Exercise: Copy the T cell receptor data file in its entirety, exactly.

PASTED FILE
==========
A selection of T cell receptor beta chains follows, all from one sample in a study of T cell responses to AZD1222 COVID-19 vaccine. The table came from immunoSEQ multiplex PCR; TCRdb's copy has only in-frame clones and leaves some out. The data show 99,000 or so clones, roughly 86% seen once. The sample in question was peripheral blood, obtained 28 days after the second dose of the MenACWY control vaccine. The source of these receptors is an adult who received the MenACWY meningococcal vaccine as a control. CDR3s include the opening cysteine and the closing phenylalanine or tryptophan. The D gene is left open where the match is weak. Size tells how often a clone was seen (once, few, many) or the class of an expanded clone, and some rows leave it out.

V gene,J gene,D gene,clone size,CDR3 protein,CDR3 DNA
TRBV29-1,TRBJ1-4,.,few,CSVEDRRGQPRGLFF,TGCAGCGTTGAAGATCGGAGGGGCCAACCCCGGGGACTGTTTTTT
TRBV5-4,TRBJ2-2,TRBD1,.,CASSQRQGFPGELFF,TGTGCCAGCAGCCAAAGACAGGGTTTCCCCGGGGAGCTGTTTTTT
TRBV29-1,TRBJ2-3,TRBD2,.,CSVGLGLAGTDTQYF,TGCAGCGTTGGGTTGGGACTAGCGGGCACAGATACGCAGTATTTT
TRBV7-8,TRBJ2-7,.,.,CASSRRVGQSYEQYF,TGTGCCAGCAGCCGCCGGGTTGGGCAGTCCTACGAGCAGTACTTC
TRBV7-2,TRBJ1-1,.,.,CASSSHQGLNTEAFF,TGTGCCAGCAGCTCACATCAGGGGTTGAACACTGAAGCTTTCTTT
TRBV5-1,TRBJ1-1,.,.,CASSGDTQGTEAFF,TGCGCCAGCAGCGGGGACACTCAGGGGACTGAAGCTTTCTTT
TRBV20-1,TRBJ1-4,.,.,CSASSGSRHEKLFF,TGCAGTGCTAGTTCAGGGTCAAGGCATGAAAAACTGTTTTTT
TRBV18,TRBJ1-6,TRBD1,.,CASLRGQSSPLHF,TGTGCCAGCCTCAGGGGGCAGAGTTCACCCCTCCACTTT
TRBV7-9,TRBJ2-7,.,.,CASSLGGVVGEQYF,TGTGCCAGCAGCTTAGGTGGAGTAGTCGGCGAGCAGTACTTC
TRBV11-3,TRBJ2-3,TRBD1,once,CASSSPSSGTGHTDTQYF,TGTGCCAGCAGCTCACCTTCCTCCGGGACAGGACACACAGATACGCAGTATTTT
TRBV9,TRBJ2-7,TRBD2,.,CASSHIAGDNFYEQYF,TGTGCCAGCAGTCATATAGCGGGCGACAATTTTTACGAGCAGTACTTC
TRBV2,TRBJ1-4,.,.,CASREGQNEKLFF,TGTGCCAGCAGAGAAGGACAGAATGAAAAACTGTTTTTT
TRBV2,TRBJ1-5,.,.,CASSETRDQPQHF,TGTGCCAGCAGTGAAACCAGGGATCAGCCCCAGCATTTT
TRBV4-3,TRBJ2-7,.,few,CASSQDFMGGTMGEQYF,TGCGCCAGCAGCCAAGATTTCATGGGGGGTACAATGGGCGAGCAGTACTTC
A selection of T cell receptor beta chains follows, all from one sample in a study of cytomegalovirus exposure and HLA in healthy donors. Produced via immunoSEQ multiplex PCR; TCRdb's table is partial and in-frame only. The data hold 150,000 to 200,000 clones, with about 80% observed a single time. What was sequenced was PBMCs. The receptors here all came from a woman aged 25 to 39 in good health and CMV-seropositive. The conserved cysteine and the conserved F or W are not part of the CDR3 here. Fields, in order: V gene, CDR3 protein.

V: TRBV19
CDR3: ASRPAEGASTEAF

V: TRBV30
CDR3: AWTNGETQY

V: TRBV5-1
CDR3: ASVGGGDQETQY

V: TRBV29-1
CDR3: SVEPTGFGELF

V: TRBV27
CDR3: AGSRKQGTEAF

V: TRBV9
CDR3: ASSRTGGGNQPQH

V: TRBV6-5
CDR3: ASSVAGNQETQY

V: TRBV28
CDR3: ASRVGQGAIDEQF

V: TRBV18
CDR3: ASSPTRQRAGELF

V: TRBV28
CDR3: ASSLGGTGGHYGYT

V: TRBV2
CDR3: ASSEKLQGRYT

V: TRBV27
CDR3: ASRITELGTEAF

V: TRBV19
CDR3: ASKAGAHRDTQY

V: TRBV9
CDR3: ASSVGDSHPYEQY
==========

A selection of T cell receptor beta chains follows, all from one sample in a study of T cell responses to AZD1222 COVID-19 vaccine. The table came from immunoSEQ multiplex PCR; TCRdb's copy has only in-frame clones and leaves some out. The data show 99,000 or so clones, roughly 86% seen once. The sample in question was peripheral blood, obtained 28 days after the second dose of the MenACWY control vaccine. The source of these receptors is an adult who received the MenACWY meningococcal vaccine as a control. CDR3s include the opening cysteine and the closing phenylalanine or tryptophan. The D gene is left open where the match is weak. Size tells how often a clone was seen (once, few, many) or the class of an expanded clone, and some rows leave it out.

V gene,J gene,D gene,clone size,CDR3 protein,CDR3 DNA
TRBV29-1,TRBJ1-4,.,few,CSVEDRRGQPRGLFF,TGCAGCGTTGAAGATCGGAGGGGCCAACCCCGGGGACTGTTTTTT
TRBV5-4,TRBJ2-2,TRBD1,.,CASSQRQGFPGELFF,TGTGCCAGCAGCCAAAGACAGGGTTTCCCCGGGGAGCTGTTTTTT
TRBV29-1,TRBJ2-3,TRBD2,.,CSVGLGLAGTDTQYF,TGCAGCGTTGGGTTGGGACTAGCGGGCACAGATACGCAGTATTTT
TRBV7-8,TRBJ2-7,.,.,CASSRRVGQSYEQYF,TGTGCCAGCAGCCGCCGGGTTGGGCAGTCCTACGAGCAGTACTTC
TRBV7-2,TRBJ1-1,.,.,CASSSHQGLNTEAFF,TGTGCCAGCAGCTCACATCAGGGGTTGAACACTGAAGCTTTCTTT
TRBV5-1,TRBJ1-1,.,.,CASSGDTQGTEAFF,TGCGCCAGCAGCGGGGACACTCAGGGGACTGAAGCTTTCTTT
TRBV20-1,TRBJ1-4,.,.,CSASSGSRHEKLFF,TGCAGTGCTAGTTCAGGGTCAAGGCATGAAAAACTGTTTTTT
TRBV18,TRBJ1-6,TRBD1,.,CASLRGQSSPLHF,TGTGCCAGCCTCAGGGGGCAGAGTTCACCCCTCCACTTT
TRBV7-9,TRBJ2-7,.,.,CASSLGGVVGEQYF,TGTGCCAGCAGCTTAGGTGGAGTAGTCGGCGAGCAGTACTTC
TRBV11-3,TRBJ2-3,TRBD1,once,CASSSPSSGTGHTDTQYF,TGTGCCAGCAGCTCACCTTCCTCCGGGACAGGACACACAGATACGCAGTATTTT
TRBV9,TRBJ2-7,TRBD2,.,CASSHIAGDNFYEQYF,TGTGCCAGCAGTCATATAGCGGGCGACAATTTTTACGAGCAGTACTTC
TRBV2,TRBJ1-4,.,.,CASREGQNEKLFF,TGTGCCAGCAGAGAAGGACAGAATGAAAAACTGTTTTTT
TRBV2,TRBJ1-5,.,.,CASSETRDQPQHF,TGTGCCAGCAGTGAAACCAGGGATCAGCCCCAGCATTTT
TRBV4-3,TRBJ2-7,.,few,CASSQDFMGGTMGEQYF,TGCGCCAGCAGCCAAGATTTCATGGGGGGTACAATGGGCGAGCAGTACTTC
A selection of T cell receptor beta chains follows, all from one sample in a study of cytomegalovirus exposure and HLA in healthy donors. Produced via immunoSEQ multiplex PCR; TCRdb's table is partial and in-frame only. The data hold 150,000 to 200,000 clones, with about 80% observed a single time. What was sequenced was PBMCs. The receptors here all came from a woman aged 25 to 39 in good health and CMV-seropositive. The conserved cysteine and the conserved F or W are not part of the CDR3 here. Fields, in order: V gene, CDR3 protein.

V: TRBV19
CDR3: ASRPAEGASTEAF

V: TRBV30
CDR3: AWTNGETQY

V: TRBV5-1
CDR3: ASVGGGDQETQY

V: TRBV29-1
CDR3: SVEPTGFGELF

V: TRBV27
CDR3: AGSRKQGTEAF

V: TRBV9
CDR3: ASSRTGGGNQPQH

V: TRBV6-5
CDR3: ASSVAGNQETQY

V: TRBV28
CDR3: ASRVGQGAIDEQF

V: TRBV18
CDR3: ASSPTRQRAGELF

V: TRBV28
CDR3: ASSLGGTGGHYGYT

V: TRBV2
CDR3: ASSEKLQGRYT

V: TRBV27
CDR3: ASRITELGTEAF

V: TRBV19
CDR3: ASKAGAHRDTQY

V: TRBV9
CDR3: ASSVGDSHPYEQY